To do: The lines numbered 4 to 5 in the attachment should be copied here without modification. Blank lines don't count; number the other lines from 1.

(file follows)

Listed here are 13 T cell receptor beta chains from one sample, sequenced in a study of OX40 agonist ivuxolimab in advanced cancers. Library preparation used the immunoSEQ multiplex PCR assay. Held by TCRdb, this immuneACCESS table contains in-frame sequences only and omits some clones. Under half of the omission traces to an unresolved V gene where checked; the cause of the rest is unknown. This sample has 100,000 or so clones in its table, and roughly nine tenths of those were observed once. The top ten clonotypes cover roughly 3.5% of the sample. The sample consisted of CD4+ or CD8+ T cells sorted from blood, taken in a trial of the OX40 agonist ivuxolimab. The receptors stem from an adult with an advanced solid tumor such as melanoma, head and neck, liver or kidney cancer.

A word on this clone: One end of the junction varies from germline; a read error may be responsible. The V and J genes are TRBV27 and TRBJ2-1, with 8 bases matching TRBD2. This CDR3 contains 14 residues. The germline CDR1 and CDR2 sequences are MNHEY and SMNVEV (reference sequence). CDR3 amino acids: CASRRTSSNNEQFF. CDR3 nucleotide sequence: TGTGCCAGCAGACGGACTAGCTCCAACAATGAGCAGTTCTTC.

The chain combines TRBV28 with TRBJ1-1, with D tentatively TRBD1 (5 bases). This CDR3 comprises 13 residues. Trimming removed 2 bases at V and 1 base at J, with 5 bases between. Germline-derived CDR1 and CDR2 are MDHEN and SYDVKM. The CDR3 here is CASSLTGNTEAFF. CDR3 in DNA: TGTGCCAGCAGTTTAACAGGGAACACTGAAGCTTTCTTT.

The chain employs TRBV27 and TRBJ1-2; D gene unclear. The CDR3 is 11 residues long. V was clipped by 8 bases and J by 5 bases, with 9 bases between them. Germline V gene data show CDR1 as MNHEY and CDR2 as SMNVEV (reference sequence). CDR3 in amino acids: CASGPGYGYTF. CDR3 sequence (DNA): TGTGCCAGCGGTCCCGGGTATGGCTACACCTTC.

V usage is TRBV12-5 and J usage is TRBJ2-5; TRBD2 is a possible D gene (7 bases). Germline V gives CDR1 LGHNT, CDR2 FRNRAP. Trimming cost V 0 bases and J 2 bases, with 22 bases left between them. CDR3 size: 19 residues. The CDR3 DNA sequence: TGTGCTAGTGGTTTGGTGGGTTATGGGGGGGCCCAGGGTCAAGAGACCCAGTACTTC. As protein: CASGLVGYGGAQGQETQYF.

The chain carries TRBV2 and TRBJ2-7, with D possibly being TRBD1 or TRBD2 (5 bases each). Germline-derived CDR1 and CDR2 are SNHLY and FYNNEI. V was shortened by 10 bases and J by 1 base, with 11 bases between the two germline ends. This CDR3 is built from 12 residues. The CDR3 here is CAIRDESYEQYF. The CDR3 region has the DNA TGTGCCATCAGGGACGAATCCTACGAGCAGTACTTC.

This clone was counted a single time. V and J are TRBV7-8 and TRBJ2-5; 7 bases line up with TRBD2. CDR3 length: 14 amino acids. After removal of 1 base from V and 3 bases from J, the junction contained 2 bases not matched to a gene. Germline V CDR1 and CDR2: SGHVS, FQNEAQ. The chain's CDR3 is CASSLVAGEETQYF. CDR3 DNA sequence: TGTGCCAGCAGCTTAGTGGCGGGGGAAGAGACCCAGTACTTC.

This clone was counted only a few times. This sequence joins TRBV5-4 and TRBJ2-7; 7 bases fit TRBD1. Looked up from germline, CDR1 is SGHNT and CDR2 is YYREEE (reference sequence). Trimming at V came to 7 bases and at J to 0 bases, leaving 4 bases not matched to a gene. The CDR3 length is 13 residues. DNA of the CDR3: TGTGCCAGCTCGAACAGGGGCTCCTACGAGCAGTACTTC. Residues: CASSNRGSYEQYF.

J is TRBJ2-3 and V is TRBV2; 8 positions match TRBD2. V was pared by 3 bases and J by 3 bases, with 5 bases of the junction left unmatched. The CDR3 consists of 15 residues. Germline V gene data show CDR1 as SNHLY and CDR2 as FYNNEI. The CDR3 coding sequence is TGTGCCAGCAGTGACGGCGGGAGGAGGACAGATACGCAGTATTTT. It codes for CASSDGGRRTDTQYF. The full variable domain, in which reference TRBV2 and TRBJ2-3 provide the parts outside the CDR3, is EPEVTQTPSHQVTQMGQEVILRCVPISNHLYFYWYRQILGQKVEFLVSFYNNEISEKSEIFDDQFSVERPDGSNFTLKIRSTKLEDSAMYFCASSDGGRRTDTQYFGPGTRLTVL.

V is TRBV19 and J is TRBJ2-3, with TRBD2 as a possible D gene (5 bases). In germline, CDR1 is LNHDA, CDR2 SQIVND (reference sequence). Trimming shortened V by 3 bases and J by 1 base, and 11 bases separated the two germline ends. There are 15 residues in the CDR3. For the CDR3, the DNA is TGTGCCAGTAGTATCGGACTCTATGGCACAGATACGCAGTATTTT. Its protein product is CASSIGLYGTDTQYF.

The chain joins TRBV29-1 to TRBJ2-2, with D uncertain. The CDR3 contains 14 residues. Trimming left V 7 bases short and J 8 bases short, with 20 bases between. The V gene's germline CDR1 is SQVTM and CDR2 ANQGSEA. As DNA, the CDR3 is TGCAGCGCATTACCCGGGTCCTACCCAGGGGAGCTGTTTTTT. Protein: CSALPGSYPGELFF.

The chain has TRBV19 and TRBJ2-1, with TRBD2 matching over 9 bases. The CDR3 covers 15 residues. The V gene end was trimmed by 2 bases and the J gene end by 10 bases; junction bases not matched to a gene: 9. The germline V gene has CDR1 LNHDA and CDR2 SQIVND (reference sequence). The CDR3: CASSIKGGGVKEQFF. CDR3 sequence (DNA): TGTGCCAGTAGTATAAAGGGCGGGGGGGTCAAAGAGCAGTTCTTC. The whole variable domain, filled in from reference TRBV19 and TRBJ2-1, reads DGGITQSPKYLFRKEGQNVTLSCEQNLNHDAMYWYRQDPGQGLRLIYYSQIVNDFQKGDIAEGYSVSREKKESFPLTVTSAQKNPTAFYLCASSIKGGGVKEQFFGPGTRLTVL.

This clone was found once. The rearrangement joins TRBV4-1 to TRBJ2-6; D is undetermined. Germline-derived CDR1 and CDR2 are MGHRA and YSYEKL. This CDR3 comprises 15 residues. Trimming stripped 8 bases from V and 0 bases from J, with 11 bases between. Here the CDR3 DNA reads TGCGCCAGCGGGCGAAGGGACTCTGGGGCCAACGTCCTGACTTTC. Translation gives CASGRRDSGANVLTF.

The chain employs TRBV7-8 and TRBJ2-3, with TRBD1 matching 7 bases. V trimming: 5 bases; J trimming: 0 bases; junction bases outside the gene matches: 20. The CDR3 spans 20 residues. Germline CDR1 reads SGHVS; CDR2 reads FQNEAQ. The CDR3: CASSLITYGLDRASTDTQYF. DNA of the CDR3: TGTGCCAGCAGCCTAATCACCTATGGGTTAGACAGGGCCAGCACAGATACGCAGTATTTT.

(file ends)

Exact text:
The chain employs TRBV27 and TRBJ1-2; D gene unclear. The CDR3 is 11 residues long. V was clipped by 8 bases and J by 5 bases, with 9 bases between them. Germline V gene data show CDR1 as MNHEY and CDR2 as SMNVEV (reference sequence). CDR3 in amino acids: CASGPGYGYTF. CDR3 sequence (DNA): TGTGCCAGCGGTCCCGGGTATGGCTACACCTTC.

V usage is TRBV12-5 and J usage is TRBJ2-5; TRBD2 is a possible D gene (7 bases). Germline V gives CDR1 LGHNT, CDR2 FRNRAP. Trimming cost V 0 bases and J 2 bases, with 22 bases left between them. CDR3 size: 19 residues. The CDR3 DNA sequence: TGTGCTAGTGGTTTGGTGGGTTATGGGGGGGCCCAGGGTCAAGAGACCCAGTACTTC. As protein: CASGLVGYGGAQGQETQYF.